There is much debate about where to enforce NAC, but I believe that the best place is at the network layer (layer 2 or 3). There are now several NAC appliances that are relatively easy to deploy and manage.

Also, it's best to find a solution that provides centralised management for both employee and guest accesses. Mobile employees pose a huge risk to your network, but visitors, partners or suppliers working on site bring an even greater danger, since you have no way to manage those devices.

A good NAC solution should enable you to provide guests with controlled and safe access either to the internet or a select group of printers or network resources, without exposing the rest of the network.

It is useful to be able to implement NAC in phases, so you aren't disrupting your network or your workers or creating a burden for your help desk.

Your first task is to monitor your environment. Gather the information you need and understand what is actually happening with devices on your network. Many IT managers are shocked by what they find. One IT manager discovered he had several virtual machines on his network he was unaware of another found that more than half of the laptop computers were not running the latest security patches yet another found their desktop security suite was incorrectly configured and that all of their desktop firewalls were disabled.

This insight into your network is one of the greatest benefits of NAC. While few companies deploy NAC for this reason, it is always the first thing IT staff notice and appreciate. Never before have they been able to have this central view of every device on the network and, importantly, the security status of those devices. One of our customers, Bakha Nurzhanov, co-founder and CTO of Design Clinicals, a Seattle-based healthcare IT firm, said, "It was like having a microscope over my entire network,".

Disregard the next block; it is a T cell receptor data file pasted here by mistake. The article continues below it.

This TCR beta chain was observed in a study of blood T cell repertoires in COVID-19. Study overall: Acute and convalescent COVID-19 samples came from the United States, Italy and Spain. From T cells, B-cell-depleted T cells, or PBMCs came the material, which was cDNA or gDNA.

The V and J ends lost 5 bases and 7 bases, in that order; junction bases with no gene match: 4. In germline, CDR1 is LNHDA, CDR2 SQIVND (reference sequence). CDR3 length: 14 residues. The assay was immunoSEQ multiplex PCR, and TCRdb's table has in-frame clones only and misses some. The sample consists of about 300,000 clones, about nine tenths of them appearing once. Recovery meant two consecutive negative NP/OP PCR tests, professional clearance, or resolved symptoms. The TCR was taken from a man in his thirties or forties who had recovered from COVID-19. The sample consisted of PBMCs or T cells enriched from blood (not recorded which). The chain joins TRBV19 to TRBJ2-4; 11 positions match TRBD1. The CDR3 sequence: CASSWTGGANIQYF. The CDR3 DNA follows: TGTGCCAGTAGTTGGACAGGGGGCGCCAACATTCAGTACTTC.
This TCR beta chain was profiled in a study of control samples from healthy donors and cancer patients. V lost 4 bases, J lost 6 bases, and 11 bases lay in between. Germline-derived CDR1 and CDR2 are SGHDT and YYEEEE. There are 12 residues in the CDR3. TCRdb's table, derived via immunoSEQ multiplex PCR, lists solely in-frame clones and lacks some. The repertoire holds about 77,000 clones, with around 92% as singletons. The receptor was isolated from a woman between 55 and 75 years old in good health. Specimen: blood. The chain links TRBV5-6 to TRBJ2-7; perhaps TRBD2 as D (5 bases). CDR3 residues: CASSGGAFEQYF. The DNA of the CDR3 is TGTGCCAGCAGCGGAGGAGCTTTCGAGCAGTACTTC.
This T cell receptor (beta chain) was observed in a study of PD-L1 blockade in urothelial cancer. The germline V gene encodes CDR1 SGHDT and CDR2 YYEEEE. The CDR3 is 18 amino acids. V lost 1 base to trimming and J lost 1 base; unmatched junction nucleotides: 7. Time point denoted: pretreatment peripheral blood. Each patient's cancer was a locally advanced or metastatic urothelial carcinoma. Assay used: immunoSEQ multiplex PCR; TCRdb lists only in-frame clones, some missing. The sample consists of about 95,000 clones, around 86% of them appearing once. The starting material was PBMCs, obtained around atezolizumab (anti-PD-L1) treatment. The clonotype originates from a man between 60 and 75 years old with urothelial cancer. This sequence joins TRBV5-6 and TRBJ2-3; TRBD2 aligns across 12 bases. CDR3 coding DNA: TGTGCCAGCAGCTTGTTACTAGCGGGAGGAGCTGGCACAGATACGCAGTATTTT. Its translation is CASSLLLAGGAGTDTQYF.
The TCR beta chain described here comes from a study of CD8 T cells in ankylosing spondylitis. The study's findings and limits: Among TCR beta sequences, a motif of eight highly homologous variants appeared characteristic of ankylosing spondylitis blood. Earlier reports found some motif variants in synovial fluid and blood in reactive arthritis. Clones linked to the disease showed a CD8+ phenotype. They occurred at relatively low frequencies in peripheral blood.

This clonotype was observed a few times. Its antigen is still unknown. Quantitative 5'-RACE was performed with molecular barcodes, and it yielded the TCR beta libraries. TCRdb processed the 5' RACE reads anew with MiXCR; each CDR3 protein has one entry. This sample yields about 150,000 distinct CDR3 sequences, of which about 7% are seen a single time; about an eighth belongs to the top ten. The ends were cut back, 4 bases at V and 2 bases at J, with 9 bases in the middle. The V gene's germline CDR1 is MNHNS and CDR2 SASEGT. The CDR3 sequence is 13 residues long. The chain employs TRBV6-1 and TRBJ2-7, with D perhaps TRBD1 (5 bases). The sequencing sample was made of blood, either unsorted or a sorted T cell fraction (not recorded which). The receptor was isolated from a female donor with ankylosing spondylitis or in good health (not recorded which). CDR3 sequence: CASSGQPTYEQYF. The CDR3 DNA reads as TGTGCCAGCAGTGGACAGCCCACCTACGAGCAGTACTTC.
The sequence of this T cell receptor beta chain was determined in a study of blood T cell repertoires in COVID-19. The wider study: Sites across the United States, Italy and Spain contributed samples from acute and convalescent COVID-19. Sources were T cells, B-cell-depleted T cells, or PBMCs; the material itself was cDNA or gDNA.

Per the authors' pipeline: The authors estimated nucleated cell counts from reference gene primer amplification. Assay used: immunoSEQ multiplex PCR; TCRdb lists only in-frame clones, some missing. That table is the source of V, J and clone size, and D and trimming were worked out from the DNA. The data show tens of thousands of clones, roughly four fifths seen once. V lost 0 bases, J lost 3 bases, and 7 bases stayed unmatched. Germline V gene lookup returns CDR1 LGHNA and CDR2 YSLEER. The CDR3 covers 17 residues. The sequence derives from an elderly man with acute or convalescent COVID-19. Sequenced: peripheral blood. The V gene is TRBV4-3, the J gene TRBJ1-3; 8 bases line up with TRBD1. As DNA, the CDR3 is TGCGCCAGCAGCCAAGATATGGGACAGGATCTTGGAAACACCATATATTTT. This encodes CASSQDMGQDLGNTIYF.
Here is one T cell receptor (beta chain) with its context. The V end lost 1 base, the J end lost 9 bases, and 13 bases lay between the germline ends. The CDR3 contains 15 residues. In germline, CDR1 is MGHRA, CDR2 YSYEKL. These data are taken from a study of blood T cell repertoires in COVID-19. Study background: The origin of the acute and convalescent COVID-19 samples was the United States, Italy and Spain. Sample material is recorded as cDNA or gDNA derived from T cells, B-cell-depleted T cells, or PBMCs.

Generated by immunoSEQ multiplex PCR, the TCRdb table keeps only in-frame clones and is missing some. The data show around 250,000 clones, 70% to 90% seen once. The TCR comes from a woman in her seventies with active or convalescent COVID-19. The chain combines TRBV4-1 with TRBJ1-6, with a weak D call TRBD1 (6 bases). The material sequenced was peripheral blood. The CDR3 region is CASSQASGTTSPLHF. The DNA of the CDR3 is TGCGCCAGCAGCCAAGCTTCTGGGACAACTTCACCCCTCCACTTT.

Authentication

In spite of your efforts, employees often ignore the rules. Even with NAC, you need to think about authentication of both devices and users. For example, many companies are now using Wi-Fi access points to provide easy wireless access to the corporate network, but they forget to add the necessary security. The problems with WEP wireless encryption are well documented, and WPA provides a reasonably secure alternative. But in our recent survey of 40 small and medium enterprises, more than half used a shared password for all wireless access.

Regardless of your choice of encryption, this is an obvious Achilles heel because individual users cannot easily be identified and any change to the shared password creates massive disruption. Identifying wireless users and dealing with changing a shared password regularly is one task that makes wireless access a management nightmare.

A more secure way to do Wi-Fi is to use WPA Enterprise. This requires every user to authenticate with his or her own username and password when connecting. Although initial setup of WPA Enterprise can be difficult, the day-to-day burden of changing a shared password is eliminated. WPA Enterprise also means you can give guests access by creating a guest user.

I have yet to meet an organisation that didn't have at least one computer on their network that was out of compliance or that presented a direct threat to the network. No matter what they have, if they don't have a way to check devices before they access the network, they risk having a virus or other threat spread across the company.

While you may not be able to control everything your employees do, you can take control back of mobile computing and implement better policies and technologies that make sure all devices accessing the network are healthy and secure.

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This was first published in November 2008